As described above, the configuration of the sixth preferred embodiment is as follows. Balanced signal terminals are connected to comb-like electrodes of an IDT (preferably, the central IDT) of a single longitudinally-coupled-resonator-type SAW filter, and thus, this configuration does not include an electrical neutral point. In this configuration, apodization-weighting is applied to the outermost electrode fingers of the central IDT at the approximate center of the interdigital length, and dummy electrodes are then provided in the weighted portions and are grounded. As a result, a SAW apparatus having a greatly improved amplitude balance level between balanced signal terminals over known SAW apparatuses is obtained.

In the sixth preferred embodiment, the outermost electrode fingers of the central IDT connected to the balanced signal terminals are adjacent to ground electrode fingers. Alternatively, as shown in FIG. 52, one outermost electrode finger of the central IDT may be connected to a ground electrode finger, and the other outermost electrode finger of the central IDT may be connected to a signal electrode finger. In this case, apodization weighting is applied to only the signal electrode finger adjacent to the ground electrode finger, and a dummy electrode is then provided in the weighted portion and is grounded via the IDT. With this modification, as in the sixth preferred embodiment, a SAW apparatus having an improved amplitude balance level between balanced signal terminals is obtained.

Alternatively, as shown in FIG. 53, in the configuration in which balanced signal terminals 2711 and 2712 are connected to two IDTs, apodization weighting is applied to the outermost electrode fingers of each IDT, and the weighted electrode fingers are grounded via the corresponding IDT and reflectors. With this modification, as in the sixth preferred embodiment, the amplitude balance level between the balanced signal terminals 2711 and 2712 is greatly improved.

Although in the sixth preferred embodiment a three-DT-type longitudinally-coupled-resonator-type SAW filter is used, a longitudinally-coupled-resonator-type SAW filter having four or more IDTs may be used. For example, in the configuration shown in FIG. 54, apodization weighting is applied to the electrode fingers of IDTs connected to balanced signal terminals 2711 and 2712, and dummy electrodes are provided and grounded via the corresponding IDTs. With this modification, as in the sixth preferred embodiment, the amplitude balance levels between the balanced signal terminals 2711 and 2712 is greatly improved.

A seventh preferred embodiment of the present invention is described below with reference to FIGS. 55 through 61. In the seventh preferred embodiment, the present invention is discussed in the context of a PCS receiving filter.

As in the third preferred embodiment, in the seventh preferred embodiment, balanced signal terminals 2910 and 2911 are connected to comb-like electrodes of an IDT 2905 of a single longitudinally-coupled-resonator-type SAW filter 2901. Weighting is then applied to the configuration of a SAW apparatus which does not include an electrical neutral point.

In the seventh preferred embodiment, the longitudinally-coupled-resonator-type SAW filter 2901, and SAW resonators 2902 and 2903, which are connected in series to the SAW filter 2901, are preferably defined by Al electrodes disposed on the above-described piezoelectric substrate 8. The configuration of the seventh preferred embodiment is similar to that of the third preferred embodiment shown in FIG. 29.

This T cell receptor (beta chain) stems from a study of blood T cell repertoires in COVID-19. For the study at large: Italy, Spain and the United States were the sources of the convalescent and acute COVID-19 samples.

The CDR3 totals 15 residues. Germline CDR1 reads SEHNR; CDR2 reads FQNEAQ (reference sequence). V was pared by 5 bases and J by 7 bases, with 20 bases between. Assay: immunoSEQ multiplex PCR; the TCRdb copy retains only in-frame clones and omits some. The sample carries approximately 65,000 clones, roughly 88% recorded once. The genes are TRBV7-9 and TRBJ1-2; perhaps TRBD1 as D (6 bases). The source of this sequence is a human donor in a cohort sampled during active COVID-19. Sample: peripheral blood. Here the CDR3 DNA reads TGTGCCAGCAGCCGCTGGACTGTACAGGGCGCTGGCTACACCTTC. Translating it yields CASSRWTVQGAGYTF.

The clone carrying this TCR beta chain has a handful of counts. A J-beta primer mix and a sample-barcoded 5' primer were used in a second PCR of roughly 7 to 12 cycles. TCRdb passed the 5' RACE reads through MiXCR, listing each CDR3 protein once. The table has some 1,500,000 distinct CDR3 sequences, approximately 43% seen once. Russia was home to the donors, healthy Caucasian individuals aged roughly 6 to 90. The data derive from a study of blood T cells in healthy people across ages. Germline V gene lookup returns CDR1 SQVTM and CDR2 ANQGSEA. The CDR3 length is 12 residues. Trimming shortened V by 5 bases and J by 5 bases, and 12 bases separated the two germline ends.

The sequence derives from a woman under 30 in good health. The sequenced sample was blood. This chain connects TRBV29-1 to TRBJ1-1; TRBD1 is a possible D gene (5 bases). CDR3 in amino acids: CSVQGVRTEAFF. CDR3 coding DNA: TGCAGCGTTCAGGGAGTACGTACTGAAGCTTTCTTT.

The features of the seventh preferred embodiment are as follows. The duty of electrode fingers 2919 and 2920 is about 0.40. Additionally, a grounded shield line 2921 is inserted between a signal line 2912 and the balanced signal terminal 2910. By inserting a grounded shield line between adjacent signal electrode fingers, the bridge capacitance between the signal electrodes fingers is reduced. Thus, a SAW apparatus having further improved balance levels is obtained.

The operations and advantages of the seventh preferred embodiment are as follows. FIGS. 56 and 57 illustrate the amplitude balance level and the phase balance level, respectively, between the balanced signal terminals 2910 and 2911 obtained by the seventh preferred embodiment. For comparison, the amplitude balance level and the phase balance level between the balanced signal terminals in the second comparative example shown in FIG. 32 are also shown in FIGS. 56 and 57, respectively. The configuration of the second comparative example shown in FIG. 32 is the same as that of the seventh preferred embodiment, except that the duty of the outermost electrode fingers of the central IDT (corresponding to 2919 and 2920 in FIG. 55) is not changed. The frequency range in the pass band used for PCS receiving filters is 1930 MHz to 1990 MHz.

No substantial difference is observed in the deviation in the phase balance level in this range between the seventh preferred embodiment and the second comparative example. However, the amplitude balance level in the second comparative example ranges from −0.5 dB to +2.3 dB (having a deviation of 2.8 dB), while the amplitude balance level in the seventh preferred embodiment ranges from −0.6 dB to +2.0 dB (having a deviation of 2.6 dB). Thus, the amplitude balance level is improved by about 0.2 dB.

Additionally, the amplitude balance level deviates considerably toward the positive side in the second comparative example, while a difference in the deviation between the positive side and the negative side is greatly reduced in the seventh preferred embodiment. With a reduced difference in the deviation between the positive side and the negative side, as in the seventh preferred embodiment, the noise level of an in-phase signal is advantageously reduced. Thus, the seventh preferred embodiment exhibits greatly improved characteristics as compared to the second comparative example in this respect.